> to decrease the data rate to 9.58464 Gb/s. Maybe a new PHY sublayer
> is necessary to perform the data rate mapping.
> I don't think we require two separate PARs because of the differences
> in a LAN PHY compared to a WAN PHY. What I believe is required is to
> isolate where the differences between these two types of networks are,
> and I believe that can be done by having a LAN PHY and a WAN PHY. To
> the system designer, the implementation becomes easier if they can
> pick a 10GbE MAC and plug it to a PHY of their choosing. The PLS
> service interfaces are the same and the operations inside the MACs are
> the same, only the PHYs are different: one is LAN capable, and the
> other is WAN capable. Keeping this all in one PAR can help to
> guarantee this interoperability of MAC, PLS and PHY.
> Brad Booth
> Level One Communications, Austin Design Center
> (512) 407-2135 office
> (512) 589-4438 cellular
> -----Original Message-----
> From: Jaime Kardontchik [SMTP:kardontchik.jaime@xxxxxxxxxxx]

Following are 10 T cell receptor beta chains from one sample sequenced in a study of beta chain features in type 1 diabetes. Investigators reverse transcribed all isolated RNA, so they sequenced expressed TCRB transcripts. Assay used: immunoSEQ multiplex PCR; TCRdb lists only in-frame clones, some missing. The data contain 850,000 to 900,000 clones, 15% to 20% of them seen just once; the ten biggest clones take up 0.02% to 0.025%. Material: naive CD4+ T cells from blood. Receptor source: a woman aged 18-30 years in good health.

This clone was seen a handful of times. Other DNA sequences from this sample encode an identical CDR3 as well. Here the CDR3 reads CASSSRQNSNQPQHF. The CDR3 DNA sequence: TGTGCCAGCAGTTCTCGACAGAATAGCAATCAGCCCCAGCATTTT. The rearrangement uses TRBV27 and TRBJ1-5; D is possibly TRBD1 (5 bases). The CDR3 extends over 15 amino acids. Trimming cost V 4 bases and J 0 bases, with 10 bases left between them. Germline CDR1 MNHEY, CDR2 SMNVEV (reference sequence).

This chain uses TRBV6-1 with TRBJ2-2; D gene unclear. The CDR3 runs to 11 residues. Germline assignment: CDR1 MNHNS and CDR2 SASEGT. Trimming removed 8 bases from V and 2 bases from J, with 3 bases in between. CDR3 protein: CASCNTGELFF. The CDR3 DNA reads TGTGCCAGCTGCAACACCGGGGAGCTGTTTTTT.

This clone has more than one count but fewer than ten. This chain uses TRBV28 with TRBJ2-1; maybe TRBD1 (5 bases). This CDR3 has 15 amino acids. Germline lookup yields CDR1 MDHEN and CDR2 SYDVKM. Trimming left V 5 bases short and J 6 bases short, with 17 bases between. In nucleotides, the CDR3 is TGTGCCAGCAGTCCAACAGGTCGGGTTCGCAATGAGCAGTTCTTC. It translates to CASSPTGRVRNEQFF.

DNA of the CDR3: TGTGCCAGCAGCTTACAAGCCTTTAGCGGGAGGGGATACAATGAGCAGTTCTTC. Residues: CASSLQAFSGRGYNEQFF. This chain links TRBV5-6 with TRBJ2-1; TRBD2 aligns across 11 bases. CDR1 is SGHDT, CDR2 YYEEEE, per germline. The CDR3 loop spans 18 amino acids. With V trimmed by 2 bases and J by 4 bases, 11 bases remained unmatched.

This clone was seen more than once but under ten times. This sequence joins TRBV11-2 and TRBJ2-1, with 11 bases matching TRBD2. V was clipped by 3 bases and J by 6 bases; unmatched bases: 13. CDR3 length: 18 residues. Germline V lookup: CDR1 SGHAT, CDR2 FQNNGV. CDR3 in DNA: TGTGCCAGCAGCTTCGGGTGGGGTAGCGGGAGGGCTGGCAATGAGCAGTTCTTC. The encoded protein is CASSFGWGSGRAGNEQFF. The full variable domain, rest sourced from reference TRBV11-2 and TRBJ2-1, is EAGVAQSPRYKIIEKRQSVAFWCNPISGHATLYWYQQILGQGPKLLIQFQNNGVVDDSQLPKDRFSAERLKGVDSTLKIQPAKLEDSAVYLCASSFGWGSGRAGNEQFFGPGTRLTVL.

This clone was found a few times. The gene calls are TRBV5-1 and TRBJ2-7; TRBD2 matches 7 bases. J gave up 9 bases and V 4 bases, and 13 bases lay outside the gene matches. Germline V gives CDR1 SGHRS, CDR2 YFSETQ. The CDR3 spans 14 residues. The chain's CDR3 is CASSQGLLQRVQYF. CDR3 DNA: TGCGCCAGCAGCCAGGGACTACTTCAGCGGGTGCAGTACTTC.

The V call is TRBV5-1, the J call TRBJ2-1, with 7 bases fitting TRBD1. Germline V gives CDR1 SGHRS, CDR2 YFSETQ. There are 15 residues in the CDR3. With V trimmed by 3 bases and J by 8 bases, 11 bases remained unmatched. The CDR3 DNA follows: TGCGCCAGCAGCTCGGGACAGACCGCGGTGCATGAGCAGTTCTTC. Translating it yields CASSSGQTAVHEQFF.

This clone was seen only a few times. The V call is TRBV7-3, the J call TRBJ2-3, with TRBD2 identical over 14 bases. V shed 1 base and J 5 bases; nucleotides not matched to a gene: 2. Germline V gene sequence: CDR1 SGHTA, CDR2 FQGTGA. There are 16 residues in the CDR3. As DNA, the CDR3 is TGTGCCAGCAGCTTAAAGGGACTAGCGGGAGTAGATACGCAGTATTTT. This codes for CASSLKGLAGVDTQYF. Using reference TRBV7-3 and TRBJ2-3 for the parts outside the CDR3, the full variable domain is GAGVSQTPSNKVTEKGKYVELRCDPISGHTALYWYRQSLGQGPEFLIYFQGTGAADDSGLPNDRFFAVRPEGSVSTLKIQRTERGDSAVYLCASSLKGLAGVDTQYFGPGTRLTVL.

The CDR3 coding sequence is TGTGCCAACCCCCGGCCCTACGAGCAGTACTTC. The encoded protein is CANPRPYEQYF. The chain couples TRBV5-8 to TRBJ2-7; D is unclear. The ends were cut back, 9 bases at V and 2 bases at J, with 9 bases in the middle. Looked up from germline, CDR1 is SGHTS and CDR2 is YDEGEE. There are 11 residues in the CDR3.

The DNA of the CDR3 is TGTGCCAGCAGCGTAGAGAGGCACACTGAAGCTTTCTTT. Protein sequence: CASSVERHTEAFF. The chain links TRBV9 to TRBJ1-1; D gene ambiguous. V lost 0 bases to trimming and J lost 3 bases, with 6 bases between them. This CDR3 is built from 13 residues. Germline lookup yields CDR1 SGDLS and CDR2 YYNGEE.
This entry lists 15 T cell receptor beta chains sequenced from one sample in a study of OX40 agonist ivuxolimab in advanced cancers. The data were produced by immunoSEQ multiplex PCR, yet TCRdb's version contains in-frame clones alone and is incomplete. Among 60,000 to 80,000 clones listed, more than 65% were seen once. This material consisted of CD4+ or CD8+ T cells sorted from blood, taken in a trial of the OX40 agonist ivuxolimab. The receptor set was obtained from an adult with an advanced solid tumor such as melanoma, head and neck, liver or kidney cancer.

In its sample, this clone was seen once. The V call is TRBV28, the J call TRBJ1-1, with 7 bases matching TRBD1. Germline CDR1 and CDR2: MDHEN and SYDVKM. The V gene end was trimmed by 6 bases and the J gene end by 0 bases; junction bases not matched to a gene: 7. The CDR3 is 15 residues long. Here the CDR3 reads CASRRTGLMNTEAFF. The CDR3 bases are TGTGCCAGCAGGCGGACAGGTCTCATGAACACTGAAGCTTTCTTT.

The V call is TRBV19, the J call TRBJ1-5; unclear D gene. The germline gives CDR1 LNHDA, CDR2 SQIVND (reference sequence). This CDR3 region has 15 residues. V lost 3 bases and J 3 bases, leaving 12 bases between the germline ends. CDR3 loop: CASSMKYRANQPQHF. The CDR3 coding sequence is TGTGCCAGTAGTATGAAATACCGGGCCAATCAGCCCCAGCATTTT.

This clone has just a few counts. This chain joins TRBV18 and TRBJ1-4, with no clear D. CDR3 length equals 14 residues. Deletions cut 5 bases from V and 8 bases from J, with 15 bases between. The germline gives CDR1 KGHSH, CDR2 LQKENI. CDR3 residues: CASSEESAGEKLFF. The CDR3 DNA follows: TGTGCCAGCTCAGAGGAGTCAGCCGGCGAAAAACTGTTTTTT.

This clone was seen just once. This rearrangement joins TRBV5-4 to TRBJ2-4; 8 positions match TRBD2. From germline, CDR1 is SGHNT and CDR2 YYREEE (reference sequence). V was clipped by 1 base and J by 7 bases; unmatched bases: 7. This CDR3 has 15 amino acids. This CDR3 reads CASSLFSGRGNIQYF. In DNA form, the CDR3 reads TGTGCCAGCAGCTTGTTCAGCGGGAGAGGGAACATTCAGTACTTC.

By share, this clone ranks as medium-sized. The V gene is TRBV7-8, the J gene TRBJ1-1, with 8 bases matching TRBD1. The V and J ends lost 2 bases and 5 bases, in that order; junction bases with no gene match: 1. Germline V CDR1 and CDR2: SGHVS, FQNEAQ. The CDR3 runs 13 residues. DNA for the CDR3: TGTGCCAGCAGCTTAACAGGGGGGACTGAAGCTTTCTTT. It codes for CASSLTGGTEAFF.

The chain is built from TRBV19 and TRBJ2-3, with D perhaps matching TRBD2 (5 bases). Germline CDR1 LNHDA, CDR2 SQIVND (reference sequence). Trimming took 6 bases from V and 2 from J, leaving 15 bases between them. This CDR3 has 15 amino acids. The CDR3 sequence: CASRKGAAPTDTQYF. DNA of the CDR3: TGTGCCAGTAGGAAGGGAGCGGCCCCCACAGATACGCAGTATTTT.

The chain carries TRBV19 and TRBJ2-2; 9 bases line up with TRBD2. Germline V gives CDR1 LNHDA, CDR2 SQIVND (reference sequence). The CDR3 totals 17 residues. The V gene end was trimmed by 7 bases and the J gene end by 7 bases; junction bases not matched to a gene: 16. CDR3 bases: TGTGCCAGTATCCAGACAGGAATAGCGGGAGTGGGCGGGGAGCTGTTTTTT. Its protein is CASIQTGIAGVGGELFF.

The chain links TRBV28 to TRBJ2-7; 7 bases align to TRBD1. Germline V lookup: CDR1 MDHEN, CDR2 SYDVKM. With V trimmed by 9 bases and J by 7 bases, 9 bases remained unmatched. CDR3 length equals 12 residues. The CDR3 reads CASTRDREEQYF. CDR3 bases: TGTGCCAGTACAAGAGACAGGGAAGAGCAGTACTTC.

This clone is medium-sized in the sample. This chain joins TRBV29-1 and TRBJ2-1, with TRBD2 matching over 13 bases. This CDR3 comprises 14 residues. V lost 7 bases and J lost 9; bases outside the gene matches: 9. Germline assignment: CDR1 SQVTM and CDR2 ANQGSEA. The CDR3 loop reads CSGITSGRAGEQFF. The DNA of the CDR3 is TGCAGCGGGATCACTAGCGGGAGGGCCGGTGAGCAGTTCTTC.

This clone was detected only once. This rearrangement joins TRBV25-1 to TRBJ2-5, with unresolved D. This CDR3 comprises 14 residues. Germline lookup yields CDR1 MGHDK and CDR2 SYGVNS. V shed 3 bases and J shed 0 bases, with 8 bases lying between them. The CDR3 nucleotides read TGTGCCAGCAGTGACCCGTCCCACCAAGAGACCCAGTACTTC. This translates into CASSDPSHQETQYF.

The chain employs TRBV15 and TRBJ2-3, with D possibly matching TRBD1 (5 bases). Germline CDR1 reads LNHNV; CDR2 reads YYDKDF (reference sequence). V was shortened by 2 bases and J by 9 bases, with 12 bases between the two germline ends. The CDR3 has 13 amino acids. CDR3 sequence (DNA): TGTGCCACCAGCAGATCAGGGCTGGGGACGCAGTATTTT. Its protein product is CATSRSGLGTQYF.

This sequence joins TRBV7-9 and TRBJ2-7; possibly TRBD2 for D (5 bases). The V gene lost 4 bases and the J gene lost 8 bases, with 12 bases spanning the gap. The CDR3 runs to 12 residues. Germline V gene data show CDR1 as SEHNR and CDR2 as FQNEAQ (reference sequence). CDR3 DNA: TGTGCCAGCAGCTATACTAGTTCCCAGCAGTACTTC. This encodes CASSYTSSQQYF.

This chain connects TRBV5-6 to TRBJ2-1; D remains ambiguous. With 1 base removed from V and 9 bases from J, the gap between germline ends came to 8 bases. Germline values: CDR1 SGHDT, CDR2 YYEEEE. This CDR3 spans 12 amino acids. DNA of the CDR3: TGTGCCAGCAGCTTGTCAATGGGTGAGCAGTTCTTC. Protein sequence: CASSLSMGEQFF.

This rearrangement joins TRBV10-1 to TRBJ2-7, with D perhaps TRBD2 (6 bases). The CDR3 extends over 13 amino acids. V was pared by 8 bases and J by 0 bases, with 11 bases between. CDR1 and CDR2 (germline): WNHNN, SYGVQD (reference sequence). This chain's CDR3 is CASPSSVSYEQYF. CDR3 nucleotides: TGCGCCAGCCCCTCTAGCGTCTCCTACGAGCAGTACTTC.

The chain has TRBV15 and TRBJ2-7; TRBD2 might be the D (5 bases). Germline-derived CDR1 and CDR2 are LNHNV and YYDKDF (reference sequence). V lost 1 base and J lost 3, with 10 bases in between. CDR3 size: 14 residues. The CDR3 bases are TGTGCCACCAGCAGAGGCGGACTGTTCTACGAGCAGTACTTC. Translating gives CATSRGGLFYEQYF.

> Sent: Thursday, July 22, 1999 1:03 PM
> To: stds-802-3-hssg@xxxxxxxx
> Subject: PHYs with 10.000 and 9.584640
> Hello Brad and other 10G'ers:
> This looks to me like throwing the problem to the subset of PHY
> since the HSSG (read subset of marketing, system and MAC
> engineers) does
> not know how to solve the impasse and get the 75 % approval to
> 10.000 or 9.584640 Gbps.
> Are these PHYs going to be capable of sending/receiving both at
> 10.000 and 9.584640 Gbps ? This would appear to contradict the
> accepted idea in the HSSG that the future standard should be
> either 10 or 9.584640 (exclusive, but not both).
> Are we going to define separate PHYs, one for 10.000 and another
> for 9.584640 Gbps ? Then perhaps it would be better to define
> separate PARs and working groups, since behind these two
> clock rates are hidden many additional differences (it is not